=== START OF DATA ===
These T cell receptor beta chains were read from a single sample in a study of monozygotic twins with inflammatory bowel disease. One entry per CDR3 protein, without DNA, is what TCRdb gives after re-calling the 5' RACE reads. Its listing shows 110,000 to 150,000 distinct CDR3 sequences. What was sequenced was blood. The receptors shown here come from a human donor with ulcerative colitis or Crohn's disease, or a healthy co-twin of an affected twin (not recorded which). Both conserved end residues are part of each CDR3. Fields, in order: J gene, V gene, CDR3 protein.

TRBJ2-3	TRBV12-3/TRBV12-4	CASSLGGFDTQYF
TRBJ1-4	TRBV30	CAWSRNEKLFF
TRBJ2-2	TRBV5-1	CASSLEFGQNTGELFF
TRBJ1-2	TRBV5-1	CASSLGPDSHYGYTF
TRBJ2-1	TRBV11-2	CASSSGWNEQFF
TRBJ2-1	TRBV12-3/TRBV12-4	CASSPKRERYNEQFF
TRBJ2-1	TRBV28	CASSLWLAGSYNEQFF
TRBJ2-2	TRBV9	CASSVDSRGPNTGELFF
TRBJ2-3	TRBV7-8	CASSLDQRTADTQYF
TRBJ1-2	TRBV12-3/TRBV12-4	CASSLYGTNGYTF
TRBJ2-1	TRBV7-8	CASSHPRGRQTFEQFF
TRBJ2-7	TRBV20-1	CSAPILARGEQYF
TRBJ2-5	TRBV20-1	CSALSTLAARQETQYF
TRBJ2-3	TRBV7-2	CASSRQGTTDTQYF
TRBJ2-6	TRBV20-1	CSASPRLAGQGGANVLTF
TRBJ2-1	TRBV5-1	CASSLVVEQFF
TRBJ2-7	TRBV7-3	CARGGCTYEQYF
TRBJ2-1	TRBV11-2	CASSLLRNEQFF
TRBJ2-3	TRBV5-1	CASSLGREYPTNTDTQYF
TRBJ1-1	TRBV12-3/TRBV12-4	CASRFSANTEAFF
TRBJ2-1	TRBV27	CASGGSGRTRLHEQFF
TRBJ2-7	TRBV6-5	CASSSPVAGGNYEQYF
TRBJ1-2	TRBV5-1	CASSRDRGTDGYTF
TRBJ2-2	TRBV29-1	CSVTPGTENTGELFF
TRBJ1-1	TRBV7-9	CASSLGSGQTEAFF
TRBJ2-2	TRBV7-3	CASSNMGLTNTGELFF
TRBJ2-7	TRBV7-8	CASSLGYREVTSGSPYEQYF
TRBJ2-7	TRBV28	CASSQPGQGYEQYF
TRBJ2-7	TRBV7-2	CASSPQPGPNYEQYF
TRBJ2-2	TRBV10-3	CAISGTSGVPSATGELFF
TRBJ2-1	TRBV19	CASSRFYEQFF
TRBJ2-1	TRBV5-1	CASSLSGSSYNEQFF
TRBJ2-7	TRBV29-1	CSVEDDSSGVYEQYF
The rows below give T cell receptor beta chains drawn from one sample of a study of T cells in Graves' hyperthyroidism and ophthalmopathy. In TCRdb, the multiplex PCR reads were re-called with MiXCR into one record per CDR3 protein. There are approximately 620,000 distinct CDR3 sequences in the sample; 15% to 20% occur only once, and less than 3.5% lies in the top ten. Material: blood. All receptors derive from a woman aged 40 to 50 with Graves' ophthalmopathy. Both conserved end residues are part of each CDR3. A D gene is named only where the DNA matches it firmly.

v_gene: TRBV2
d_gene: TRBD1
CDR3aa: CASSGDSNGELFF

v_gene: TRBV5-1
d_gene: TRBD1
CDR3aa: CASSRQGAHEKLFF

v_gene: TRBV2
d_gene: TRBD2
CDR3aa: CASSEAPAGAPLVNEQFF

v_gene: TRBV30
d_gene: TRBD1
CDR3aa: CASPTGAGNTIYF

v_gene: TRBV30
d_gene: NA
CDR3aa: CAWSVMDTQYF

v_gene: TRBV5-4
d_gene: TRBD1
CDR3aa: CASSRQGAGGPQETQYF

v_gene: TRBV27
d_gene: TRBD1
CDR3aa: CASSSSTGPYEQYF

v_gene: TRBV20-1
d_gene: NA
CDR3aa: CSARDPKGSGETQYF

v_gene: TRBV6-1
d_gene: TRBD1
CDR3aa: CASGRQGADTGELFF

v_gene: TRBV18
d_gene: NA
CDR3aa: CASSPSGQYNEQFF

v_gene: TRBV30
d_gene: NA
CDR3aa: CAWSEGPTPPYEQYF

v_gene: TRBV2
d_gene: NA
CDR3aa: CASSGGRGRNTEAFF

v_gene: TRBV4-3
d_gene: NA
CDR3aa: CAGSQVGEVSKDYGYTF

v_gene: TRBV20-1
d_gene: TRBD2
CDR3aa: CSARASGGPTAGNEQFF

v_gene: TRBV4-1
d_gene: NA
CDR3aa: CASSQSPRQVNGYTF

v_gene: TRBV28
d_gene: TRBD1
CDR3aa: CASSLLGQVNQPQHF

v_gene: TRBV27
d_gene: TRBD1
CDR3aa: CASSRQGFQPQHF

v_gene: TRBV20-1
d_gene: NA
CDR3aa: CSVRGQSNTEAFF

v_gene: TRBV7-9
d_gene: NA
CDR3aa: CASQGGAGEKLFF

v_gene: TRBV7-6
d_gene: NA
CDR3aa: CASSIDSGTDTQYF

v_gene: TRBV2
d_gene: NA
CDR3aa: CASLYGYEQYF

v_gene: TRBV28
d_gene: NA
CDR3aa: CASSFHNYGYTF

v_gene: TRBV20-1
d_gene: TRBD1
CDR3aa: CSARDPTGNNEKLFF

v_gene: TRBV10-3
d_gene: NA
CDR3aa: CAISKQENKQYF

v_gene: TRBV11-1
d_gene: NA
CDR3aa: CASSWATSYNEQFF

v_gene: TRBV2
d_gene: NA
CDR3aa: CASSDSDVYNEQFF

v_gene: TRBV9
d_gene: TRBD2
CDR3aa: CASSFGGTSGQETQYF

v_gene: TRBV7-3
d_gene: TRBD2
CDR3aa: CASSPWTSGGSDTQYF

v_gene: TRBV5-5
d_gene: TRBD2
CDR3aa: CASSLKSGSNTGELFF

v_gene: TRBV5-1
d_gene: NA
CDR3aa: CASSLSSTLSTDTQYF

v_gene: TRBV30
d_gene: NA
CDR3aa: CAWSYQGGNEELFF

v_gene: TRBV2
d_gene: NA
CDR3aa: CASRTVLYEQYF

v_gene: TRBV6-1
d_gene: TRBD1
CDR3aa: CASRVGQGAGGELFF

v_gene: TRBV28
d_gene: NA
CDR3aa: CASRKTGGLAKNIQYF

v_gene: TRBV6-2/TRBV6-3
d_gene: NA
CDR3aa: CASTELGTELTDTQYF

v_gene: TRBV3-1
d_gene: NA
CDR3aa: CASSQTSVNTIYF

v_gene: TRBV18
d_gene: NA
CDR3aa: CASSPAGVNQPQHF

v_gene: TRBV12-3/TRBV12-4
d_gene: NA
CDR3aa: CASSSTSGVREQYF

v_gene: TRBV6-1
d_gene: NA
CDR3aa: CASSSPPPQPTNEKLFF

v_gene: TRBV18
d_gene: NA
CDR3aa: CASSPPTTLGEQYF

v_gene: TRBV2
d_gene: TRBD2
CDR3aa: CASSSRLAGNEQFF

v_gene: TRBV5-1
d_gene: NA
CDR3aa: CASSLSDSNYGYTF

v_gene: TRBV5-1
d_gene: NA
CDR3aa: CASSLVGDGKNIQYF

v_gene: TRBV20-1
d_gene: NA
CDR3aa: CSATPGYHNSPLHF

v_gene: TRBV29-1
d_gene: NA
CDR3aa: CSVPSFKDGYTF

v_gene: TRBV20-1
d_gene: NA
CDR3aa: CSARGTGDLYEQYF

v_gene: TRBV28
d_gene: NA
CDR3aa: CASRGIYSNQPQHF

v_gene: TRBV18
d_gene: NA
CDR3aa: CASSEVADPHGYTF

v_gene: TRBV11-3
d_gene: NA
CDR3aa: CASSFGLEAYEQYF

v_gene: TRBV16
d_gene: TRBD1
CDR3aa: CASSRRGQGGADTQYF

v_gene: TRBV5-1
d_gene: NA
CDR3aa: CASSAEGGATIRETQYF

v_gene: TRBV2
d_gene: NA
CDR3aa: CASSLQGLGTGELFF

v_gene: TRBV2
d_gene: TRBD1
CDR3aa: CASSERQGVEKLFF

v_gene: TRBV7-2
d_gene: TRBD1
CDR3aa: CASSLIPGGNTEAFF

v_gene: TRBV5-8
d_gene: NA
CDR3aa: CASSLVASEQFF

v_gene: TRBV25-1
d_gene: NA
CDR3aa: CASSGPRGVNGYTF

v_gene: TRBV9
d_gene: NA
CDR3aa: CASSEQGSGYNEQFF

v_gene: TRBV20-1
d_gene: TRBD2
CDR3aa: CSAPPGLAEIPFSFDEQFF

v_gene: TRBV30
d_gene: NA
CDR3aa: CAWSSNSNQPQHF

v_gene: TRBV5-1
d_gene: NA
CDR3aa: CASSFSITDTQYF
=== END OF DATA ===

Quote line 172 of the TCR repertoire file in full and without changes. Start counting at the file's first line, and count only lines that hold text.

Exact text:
d_gene: NA